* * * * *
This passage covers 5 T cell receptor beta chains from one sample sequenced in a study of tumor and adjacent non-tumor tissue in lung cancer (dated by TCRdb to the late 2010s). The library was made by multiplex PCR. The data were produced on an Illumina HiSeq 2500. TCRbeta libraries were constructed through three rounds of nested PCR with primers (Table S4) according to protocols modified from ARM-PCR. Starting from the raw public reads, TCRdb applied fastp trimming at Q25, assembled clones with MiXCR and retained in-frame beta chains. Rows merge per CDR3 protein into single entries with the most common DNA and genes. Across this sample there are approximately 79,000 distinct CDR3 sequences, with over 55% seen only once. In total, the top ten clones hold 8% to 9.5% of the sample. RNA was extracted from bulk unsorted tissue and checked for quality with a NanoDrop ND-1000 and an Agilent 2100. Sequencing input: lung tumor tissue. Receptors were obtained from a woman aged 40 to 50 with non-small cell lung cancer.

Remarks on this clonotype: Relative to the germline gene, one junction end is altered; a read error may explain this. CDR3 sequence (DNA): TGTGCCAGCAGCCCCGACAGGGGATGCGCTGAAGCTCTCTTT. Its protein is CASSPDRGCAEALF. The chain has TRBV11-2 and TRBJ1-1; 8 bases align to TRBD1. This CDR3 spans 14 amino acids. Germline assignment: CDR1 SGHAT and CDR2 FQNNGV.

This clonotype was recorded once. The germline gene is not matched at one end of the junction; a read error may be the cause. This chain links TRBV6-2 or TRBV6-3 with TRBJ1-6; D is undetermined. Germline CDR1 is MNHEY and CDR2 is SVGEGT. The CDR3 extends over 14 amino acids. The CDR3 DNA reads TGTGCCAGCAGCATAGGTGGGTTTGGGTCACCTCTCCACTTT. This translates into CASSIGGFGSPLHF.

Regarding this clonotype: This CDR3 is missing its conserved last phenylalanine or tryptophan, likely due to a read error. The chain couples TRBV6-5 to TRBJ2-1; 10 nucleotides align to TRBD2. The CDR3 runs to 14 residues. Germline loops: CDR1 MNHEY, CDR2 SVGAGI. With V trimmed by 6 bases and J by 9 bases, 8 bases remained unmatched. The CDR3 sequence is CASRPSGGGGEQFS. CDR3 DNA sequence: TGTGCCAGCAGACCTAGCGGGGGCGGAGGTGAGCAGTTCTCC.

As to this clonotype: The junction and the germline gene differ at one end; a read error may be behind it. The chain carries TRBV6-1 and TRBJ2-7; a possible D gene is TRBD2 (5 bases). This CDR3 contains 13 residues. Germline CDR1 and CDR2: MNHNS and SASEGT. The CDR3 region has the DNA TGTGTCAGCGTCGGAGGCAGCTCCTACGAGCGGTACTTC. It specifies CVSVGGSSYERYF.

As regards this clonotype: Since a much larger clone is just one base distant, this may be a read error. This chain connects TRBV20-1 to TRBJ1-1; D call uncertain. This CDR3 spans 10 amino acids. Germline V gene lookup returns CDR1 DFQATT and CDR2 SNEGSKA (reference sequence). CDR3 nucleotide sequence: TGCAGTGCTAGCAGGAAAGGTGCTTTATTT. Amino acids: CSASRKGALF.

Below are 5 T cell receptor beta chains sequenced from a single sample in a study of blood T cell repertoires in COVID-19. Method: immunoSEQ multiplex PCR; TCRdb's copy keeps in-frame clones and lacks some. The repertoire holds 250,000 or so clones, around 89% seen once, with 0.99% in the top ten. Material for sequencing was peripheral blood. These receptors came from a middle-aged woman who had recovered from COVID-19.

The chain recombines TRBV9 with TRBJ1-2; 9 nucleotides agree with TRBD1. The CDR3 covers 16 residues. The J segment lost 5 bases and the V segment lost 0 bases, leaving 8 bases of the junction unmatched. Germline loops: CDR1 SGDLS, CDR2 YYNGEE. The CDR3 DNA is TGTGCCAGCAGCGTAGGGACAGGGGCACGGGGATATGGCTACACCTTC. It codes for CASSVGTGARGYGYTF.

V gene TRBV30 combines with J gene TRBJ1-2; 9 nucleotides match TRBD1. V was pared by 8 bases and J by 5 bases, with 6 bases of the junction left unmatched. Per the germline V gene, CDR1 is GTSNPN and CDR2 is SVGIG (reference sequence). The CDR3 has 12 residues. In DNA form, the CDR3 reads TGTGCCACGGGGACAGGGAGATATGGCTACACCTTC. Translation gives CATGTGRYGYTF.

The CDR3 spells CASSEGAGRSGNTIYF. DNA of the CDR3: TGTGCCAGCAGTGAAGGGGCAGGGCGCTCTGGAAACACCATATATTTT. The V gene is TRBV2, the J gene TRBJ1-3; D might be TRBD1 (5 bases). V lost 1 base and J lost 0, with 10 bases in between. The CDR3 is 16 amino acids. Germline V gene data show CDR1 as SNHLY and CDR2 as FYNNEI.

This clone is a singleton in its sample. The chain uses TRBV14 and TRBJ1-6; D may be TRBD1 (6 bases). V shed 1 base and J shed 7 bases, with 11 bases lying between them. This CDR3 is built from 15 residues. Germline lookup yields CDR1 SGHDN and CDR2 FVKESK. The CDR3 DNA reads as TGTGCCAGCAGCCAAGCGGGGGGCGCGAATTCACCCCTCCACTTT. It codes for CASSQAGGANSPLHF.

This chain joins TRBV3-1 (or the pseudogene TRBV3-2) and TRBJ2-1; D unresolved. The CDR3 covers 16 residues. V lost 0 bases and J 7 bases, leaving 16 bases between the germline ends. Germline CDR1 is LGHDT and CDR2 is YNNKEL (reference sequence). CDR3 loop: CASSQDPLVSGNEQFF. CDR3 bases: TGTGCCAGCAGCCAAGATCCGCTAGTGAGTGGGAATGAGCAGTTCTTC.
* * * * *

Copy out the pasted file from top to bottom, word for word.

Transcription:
This passage covers 5 T cell receptor beta chains from one sample sequenced in a study of tumor and adjacent non-tumor tissue in lung cancer (dated by TCRdb to the late 2010s). The library was made by multiplex PCR. The data were produced on an Illumina HiSeq 2500. TCRbeta libraries were constructed through three rounds of nested PCR with primers (Table S4) according to protocols modified from ARM-PCR. Starting from the raw public reads, TCRdb applied fastp trimming at Q25, assembled clones with MiXCR and retained in-frame beta chains. Rows merge per CDR3 protein into single entries with the most common DNA and genes. Across this sample there are approximately 79,000 distinct CDR3 sequences, with over 55% seen only once. In total, the top ten clones hold 8% to 9.5% of the sample. RNA was extracted from bulk unsorted tissue and checked for quality with a NanoDrop ND-1000 and an Agilent 2100. Sequencing input: lung tumor tissue. Receptors were obtained from a woman aged 40 to 50 with non-small cell lung cancer.

Remarks on this clonotype: Relative to the germline gene, one junction end is altered; a read error may explain this. CDR3 sequence (DNA): TGTGCCAGCAGCCCCGACAGGGGATGCGCTGAAGCTCTCTTT. Its protein is CASSPDRGCAEALF. The chain has TRBV11-2 and TRBJ1-1; 8 bases align to TRBD1. This CDR3 spans 14 amino acids. Germline assignment: CDR1 SGHAT and CDR2 FQNNGV.

This clonotype was recorded once. The germline gene is not matched at one end of the junction; a read error may be the cause. This chain links TRBV6-2 or TRBV6-3 with TRBJ1-6; D is undetermined. Germline CDR1 is MNHEY and CDR2 is SVGEGT. The CDR3 extends over 14 amino acids. The CDR3 DNA reads TGTGCCAGCAGCATAGGTGGGTTTGGGTCACCTCTCCACTTT. This translates into CASSIGGFGSPLHF.

Regarding this clonotype: This CDR3 is missing its conserved last phenylalanine or tryptophan, likely due to a read error. The chain couples TRBV6-5 to TRBJ2-1; 10 nucleotides align to TRBD2. The CDR3 runs to 14 residues. Germline loops: CDR1 MNHEY, CDR2 SVGAGI. With V trimmed by 6 bases and J by 9 bases, 8 bases remained unmatched. The CDR3 sequence is CASRPSGGGGEQFS. CDR3 DNA sequence: TGTGCCAGCAGACCTAGCGGGGGCGGAGGTGAGCAGTTCTCC.

As to this clonotype: The junction and the germline gene differ at one end; a read error may be behind it. The chain carries TRBV6-1 and TRBJ2-7; a possible D gene is TRBD2 (5 bases). This CDR3 contains 13 residues. Germline CDR1 and CDR2: MNHNS and SASEGT. The CDR3 region has the DNA TGTGTCAGCGTCGGAGGCAGCTCCTACGAGCGGTACTTC. It specifies CVSVGGSSYERYF.

As regards this clonotype: Since a much larger clone is just one base distant, this may be a read error. This chain connects TRBV20-1 to TRBJ1-1; D call uncertain. This CDR3 spans 10 amino acids. Germline V gene lookup returns CDR1 DFQATT and CDR2 SNEGSKA (reference sequence). CDR3 nucleotide sequence: TGCAGTGCTAGCAGGAAAGGTGCTTTATTT. Amino acids: CSASRKGALF.

Below are 5 T cell receptor beta chains sequenced from a single sample in a study of blood T cell repertoires in COVID-19. Method: immunoSEQ multiplex PCR; TCRdb's copy keeps in-frame clones and lacks some. The repertoire holds 250,000 or so clones, around 89% seen once, with 0.99% in the top ten. Material for sequencing was peripheral blood. These receptors came from a middle-aged woman who had recovered from COVID-19.

The chain recombines TRBV9 with TRBJ1-2; 9 nucleotides agree with TRBD1. The CDR3 covers 16 residues. The J segment lost 5 bases and the V segment lost 0 bases, leaving 8 bases of the junction unmatched. Germline loops: CDR1 SGDLS, CDR2 YYNGEE. The CDR3 DNA is TGTGCCAGCAGCGTAGGGACAGGGGCACGGGGATATGGCTACACCTTC. It codes for CASSVGTGARGYGYTF.

V gene TRBV30 combines with J gene TRBJ1-2; 9 nucleotides match TRBD1. V was pared by 8 bases and J by 5 bases, with 6 bases of the junction left unmatched. Per the germline V gene, CDR1 is GTSNPN and CDR2 is SVGIG (reference sequence). The CDR3 has 12 residues. In DNA form, the CDR3 reads TGTGCCACGGGGACAGGGAGATATGGCTACACCTTC. Translation gives CATGTGRYGYTF.

The CDR3 spells CASSEGAGRSGNTIYF. DNA of the CDR3: TGTGCCAGCAGTGAAGGGGCAGGGCGCTCTGGAAACACCATATATTTT. The V gene is TRBV2, the J gene TRBJ1-3; D might be TRBD1 (5 bases). V lost 1 base and J lost 0, with 10 bases in between. The CDR3 is 16 amino acids. Germline V gene data show CDR1 as SNHLY and CDR2 as FYNNEI.

This clone is a singleton in its sample. The chain uses TRBV14 and TRBJ1-6; D may be TRBD1 (6 bases). V shed 1 base and J shed 7 bases, with 11 bases lying between them. This CDR3 is built from 15 residues. Germline lookup yields CDR1 SGHDN and CDR2 FVKESK. The CDR3 DNA reads as TGTGCCAGCAGCCAAGCGGGGGGCGCGAATTCACCCCTCCACTTT. It codes for CASSQAGGANSPLHF.

This chain joins TRBV3-1 (or the pseudogene TRBV3-2) and TRBJ2-1; D unresolved. The CDR3 covers 16 residues. V lost 0 bases and J 7 bases, leaving 16 bases between the germline ends. Germline CDR1 is LGHDT and CDR2 is YNNKEL (reference sequence). CDR3 loop: CASSQDPLVSGNEQFF. CDR3 bases: TGTGCCAGCAGCCAAGATCCGCTAGTGAGTGGGAATGAGCAGTTCTTC.